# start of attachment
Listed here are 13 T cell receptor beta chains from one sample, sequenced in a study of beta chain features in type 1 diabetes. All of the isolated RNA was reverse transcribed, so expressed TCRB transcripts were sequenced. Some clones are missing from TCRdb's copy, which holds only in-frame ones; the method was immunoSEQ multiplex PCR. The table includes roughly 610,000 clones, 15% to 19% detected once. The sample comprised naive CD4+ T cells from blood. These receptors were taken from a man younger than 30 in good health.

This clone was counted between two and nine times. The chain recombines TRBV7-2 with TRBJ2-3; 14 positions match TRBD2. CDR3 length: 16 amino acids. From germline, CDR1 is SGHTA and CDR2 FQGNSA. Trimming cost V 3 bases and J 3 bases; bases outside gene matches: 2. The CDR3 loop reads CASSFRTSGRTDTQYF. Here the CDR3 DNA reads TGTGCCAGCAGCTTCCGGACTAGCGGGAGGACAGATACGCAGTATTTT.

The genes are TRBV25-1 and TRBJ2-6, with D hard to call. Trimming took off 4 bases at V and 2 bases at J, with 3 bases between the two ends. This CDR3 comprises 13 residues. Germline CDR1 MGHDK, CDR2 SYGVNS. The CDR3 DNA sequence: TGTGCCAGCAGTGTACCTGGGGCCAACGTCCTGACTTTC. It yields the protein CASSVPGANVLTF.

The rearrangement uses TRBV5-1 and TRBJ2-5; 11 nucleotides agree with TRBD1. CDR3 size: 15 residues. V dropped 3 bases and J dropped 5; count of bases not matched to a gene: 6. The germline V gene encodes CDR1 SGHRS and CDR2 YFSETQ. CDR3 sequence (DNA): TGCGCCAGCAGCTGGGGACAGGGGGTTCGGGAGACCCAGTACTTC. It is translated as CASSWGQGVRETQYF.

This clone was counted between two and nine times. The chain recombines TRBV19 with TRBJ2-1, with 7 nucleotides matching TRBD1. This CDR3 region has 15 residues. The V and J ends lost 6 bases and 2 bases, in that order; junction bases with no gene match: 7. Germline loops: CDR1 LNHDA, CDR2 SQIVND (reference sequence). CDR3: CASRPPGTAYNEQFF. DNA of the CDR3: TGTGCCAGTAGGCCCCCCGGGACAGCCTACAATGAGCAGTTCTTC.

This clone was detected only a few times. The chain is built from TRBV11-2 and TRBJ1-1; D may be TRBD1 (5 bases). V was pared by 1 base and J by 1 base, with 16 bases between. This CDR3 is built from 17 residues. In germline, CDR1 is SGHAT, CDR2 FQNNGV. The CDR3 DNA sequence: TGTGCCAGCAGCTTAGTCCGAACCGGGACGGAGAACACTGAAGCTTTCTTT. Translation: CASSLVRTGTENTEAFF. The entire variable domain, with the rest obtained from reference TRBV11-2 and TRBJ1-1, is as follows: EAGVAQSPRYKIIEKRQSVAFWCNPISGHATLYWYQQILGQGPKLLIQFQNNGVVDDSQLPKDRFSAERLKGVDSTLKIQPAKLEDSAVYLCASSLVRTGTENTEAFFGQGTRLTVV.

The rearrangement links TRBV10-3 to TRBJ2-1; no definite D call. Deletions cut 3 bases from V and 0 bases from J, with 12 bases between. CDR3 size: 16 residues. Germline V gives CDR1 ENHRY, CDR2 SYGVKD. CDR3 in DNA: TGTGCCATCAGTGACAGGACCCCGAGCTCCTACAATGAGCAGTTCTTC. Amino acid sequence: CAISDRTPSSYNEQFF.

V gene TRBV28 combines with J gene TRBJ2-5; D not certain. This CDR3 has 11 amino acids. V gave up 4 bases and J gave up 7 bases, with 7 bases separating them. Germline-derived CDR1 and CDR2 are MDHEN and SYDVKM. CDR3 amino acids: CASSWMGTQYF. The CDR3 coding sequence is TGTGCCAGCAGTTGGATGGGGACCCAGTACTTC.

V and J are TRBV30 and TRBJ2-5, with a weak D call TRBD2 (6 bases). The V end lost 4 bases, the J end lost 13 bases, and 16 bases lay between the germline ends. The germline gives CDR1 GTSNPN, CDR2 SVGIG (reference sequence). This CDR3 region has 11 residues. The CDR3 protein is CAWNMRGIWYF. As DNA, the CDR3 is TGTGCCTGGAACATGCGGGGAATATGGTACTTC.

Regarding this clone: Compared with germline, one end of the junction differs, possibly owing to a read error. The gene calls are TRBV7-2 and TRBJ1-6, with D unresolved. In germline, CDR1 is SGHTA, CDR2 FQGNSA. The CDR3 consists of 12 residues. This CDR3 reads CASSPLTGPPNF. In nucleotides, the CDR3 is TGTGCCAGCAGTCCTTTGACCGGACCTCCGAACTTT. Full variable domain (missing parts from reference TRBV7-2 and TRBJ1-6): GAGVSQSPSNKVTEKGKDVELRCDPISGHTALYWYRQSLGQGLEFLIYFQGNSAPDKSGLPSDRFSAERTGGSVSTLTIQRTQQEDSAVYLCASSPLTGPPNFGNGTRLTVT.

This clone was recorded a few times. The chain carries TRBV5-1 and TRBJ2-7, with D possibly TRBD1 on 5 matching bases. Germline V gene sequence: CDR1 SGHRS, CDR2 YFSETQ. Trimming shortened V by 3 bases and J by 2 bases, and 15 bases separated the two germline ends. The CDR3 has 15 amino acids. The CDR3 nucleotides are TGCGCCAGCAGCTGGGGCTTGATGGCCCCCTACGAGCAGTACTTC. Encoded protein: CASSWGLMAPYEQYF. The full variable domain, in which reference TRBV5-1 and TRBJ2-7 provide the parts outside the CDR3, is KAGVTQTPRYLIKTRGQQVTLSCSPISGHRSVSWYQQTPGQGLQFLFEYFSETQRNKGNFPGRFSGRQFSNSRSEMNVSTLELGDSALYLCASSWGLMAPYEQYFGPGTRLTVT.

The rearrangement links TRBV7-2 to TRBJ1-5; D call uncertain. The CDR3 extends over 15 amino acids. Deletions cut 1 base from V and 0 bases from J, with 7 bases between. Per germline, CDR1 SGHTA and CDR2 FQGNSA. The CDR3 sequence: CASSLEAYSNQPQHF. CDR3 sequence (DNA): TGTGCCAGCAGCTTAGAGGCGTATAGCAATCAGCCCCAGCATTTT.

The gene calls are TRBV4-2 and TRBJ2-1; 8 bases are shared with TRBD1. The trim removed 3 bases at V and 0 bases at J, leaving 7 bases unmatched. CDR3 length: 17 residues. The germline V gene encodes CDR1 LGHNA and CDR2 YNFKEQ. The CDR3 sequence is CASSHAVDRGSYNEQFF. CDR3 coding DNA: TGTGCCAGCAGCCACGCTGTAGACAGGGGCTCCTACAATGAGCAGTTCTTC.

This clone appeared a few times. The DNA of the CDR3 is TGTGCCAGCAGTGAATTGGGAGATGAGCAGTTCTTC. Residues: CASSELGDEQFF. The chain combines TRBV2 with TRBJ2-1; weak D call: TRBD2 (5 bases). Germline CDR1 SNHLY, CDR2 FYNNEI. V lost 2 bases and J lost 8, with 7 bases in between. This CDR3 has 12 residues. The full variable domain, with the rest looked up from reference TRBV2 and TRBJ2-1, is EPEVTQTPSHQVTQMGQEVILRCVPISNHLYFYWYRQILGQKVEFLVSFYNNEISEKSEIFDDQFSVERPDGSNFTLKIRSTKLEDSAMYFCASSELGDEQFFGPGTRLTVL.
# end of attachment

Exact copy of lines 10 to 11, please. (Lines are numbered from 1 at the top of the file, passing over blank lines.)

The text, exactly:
Regarding this clone: Compared with germline, one end of the junction differs, possibly owing to a read error. The gene calls are TRBV7-2 and TRBJ1-6, with D unresolved. In germline, CDR1 is SGHTA, CDR2 FQGNSA. The CDR3 consists of 12 residues. This CDR3 reads CASSPLTGPPNF. In nucleotides, the CDR3 is TGTGCCAGCAGTCCTTTGACCGGACCTCCGAACTTT. Full variable domain (missing parts from reference TRBV7-2 and TRBJ1-6): GAGVSQSPSNKVTEKGKDVELRCDPISGHTALYWYRQSLGQGLEFLIYFQGNSAPDKSGLPSDRFSAERTGGSVSTLTIQRTQQEDSAVYLCASSPLTGPPNFGNGTRLTVT.

This clone was recorded a few times. The chain carries TRBV5-1 and TRBJ2-7, with D possibly TRBD1 on 5 matching bases. Germline V gene sequence: CDR1 SGHRS, CDR2 YFSETQ. Trimming shortened V by 3 bases and J by 2 bases, and 15 bases separated the two germline ends. The CDR3 has 15 amino acids. The CDR3 nucleotides are TGCGCCAGCAGCTGGGGCTTGATGGCCCCCTACGAGCAGTACTTC. Encoded protein: CASSWGLMAPYEQYF. The full variable domain, in which reference TRBV5-1 and TRBJ2-7 provide the parts outside the CDR3, is KAGVTQTPRYLIKTRGQQVTLSCSPISGHRSVSWYQQTPGQGLQFLFEYFSETQRNKGNFPGRFSGRQFSNSRSEMNVSTLELGDSALYLCASSWGLMAPYEQYFGPGTRLTVT.